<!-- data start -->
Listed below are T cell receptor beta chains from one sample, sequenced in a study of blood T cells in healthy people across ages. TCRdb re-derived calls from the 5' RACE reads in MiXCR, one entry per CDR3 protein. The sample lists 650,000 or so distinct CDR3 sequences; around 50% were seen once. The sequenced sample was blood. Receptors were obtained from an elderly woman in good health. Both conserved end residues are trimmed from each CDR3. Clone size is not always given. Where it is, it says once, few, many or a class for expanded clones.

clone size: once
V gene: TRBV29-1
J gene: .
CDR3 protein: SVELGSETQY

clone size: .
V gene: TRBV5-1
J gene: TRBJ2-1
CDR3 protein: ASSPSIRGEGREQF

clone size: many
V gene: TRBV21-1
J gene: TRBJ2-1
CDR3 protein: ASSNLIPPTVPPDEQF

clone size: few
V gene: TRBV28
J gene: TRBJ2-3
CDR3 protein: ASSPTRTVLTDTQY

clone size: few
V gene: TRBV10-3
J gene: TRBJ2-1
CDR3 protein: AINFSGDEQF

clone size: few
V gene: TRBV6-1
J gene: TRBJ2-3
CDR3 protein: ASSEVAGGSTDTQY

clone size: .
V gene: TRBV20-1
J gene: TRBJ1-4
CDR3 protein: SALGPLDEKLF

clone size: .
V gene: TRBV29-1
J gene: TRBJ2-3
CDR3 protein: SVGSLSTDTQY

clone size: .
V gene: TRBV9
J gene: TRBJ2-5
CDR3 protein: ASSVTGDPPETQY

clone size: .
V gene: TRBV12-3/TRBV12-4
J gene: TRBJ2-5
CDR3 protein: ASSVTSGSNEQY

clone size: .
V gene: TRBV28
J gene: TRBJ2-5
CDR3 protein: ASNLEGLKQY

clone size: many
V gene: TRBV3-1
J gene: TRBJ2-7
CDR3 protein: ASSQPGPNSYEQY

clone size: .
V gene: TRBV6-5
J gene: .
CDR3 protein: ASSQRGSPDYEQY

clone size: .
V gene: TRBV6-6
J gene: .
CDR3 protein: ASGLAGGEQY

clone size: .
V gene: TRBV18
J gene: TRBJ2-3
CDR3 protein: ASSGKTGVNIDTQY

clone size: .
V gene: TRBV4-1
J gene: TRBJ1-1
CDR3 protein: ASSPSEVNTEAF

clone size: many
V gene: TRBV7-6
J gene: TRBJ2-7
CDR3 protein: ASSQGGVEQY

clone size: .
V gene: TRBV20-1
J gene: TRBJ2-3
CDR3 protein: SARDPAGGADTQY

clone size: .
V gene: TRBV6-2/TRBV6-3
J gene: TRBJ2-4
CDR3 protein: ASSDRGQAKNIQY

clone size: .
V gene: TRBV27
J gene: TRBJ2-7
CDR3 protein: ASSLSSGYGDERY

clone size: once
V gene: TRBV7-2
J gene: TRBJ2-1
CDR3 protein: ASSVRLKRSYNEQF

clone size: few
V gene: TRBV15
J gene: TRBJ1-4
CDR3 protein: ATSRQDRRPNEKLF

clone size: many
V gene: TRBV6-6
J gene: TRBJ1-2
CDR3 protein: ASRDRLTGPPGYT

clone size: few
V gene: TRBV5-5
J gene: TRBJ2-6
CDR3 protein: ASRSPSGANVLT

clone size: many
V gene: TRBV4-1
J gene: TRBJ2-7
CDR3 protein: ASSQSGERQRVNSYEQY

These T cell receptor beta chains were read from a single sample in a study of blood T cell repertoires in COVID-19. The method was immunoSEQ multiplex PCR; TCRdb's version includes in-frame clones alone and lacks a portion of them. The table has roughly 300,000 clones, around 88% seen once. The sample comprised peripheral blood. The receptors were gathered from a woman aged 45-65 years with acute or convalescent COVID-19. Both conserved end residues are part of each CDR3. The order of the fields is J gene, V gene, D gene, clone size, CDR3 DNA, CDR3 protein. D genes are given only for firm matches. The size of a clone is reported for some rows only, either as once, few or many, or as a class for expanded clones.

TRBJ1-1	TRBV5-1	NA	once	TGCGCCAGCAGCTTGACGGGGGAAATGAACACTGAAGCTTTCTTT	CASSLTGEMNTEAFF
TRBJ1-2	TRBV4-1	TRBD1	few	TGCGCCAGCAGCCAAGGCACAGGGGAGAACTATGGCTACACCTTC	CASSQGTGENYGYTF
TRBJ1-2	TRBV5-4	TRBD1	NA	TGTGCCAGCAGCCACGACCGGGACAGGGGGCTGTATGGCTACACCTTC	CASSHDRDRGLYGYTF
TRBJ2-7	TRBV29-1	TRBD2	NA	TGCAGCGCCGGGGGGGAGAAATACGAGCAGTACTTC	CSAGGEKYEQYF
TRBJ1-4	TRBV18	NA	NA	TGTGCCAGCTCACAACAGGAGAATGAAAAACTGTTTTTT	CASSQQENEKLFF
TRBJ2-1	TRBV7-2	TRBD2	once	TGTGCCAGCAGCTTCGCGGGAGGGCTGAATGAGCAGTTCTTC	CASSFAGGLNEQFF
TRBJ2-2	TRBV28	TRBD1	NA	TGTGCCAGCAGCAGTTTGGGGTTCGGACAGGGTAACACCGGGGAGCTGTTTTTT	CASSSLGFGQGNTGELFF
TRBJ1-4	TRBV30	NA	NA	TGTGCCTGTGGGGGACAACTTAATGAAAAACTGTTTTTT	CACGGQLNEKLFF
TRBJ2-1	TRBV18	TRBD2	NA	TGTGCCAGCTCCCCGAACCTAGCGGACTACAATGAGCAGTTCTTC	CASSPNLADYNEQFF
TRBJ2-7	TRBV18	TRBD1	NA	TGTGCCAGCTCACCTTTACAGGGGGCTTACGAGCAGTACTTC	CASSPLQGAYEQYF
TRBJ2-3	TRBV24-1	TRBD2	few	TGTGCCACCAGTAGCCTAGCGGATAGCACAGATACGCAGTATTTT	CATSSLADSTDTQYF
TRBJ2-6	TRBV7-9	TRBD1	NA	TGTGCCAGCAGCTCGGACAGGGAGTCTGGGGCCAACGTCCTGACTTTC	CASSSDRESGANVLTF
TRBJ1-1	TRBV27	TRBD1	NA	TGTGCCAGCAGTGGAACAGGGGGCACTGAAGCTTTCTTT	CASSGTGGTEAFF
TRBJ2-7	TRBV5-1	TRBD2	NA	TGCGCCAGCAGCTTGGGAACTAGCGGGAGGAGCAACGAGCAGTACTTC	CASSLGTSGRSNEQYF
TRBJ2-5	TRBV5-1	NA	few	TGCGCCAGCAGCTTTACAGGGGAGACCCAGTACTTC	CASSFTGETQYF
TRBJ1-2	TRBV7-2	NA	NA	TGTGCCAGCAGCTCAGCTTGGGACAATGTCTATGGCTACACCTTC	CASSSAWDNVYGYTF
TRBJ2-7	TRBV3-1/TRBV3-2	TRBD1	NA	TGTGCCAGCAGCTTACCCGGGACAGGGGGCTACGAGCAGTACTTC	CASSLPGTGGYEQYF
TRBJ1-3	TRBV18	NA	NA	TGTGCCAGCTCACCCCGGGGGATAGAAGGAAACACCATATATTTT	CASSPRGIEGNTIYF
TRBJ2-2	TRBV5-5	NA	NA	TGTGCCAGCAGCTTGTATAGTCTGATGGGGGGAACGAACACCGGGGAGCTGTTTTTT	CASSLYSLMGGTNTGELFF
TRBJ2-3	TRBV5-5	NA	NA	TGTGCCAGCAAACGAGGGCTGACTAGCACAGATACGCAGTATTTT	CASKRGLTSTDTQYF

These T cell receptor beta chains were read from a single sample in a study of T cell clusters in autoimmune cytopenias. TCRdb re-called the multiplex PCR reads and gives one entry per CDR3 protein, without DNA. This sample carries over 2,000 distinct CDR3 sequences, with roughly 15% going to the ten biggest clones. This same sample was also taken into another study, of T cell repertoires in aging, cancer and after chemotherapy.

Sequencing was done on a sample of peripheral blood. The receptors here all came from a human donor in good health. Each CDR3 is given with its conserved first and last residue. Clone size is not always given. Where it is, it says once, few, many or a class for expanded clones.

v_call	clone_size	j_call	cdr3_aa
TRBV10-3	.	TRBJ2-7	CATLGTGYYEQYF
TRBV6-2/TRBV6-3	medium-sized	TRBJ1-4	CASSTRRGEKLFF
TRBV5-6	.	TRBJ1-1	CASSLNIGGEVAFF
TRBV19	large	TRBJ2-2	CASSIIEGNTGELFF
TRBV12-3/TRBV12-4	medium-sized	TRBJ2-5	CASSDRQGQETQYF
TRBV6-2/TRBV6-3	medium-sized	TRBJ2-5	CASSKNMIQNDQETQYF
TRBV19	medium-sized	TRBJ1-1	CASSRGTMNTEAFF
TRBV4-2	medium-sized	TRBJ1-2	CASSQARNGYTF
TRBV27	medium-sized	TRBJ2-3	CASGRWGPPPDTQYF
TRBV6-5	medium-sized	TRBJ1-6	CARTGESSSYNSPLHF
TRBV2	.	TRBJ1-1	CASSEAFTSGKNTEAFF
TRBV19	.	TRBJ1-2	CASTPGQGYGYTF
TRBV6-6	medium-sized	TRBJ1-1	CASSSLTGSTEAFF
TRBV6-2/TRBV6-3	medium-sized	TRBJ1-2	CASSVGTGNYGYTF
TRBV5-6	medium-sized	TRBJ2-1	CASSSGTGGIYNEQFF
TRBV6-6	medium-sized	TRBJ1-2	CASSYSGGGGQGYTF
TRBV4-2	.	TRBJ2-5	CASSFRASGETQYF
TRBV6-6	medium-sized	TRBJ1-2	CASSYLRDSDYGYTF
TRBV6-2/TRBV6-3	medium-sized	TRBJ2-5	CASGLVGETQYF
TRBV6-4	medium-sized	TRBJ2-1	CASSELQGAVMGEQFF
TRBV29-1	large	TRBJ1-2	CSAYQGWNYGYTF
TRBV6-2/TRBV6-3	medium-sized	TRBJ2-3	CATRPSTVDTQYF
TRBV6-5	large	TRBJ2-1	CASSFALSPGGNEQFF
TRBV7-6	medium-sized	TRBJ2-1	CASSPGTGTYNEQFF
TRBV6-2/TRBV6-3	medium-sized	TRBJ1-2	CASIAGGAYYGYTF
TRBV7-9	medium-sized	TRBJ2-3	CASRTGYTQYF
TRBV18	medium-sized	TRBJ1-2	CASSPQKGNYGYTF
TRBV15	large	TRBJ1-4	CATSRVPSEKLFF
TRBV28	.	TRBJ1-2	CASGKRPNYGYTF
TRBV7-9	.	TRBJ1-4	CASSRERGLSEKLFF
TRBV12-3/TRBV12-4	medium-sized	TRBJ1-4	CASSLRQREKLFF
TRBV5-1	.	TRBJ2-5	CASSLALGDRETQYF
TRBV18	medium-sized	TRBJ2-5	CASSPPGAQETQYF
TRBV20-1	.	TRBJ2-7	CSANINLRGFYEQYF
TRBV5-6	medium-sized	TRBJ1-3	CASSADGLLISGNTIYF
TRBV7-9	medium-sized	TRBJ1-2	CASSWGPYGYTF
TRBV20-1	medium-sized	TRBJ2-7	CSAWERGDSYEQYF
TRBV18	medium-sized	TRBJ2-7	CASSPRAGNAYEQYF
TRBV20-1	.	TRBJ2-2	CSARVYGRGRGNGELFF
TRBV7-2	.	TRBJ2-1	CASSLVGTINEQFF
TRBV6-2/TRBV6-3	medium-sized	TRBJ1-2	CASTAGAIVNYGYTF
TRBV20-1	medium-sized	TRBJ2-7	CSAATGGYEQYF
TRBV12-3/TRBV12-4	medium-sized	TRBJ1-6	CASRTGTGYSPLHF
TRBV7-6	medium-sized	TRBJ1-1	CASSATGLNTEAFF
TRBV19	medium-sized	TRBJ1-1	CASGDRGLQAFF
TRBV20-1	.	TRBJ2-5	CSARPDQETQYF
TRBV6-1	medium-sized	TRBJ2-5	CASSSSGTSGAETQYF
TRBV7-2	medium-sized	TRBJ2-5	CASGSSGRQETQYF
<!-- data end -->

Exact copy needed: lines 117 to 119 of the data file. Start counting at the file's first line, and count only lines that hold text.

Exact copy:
TRBJ2-5	TRBV5-1	NA	few	TGCGCCAGCAGCTTTACAGGGGAGACCCAGTACTTC	CASSFTGETQYF
TRBJ1-2	TRBV7-2	NA	NA	TGTGCCAGCAGCTCAGCTTGGGACAATGTCTATGGCTACACCTTC	CASSSAWDNVYGYTF
TRBJ2-7	TRBV3-1/TRBV3-2	TRBD1	NA	TGTGCCAGCAGCTTACCCGGGACAGGGGGCTACGAGCAGTACTTC	CASSLPGTGGYEQYF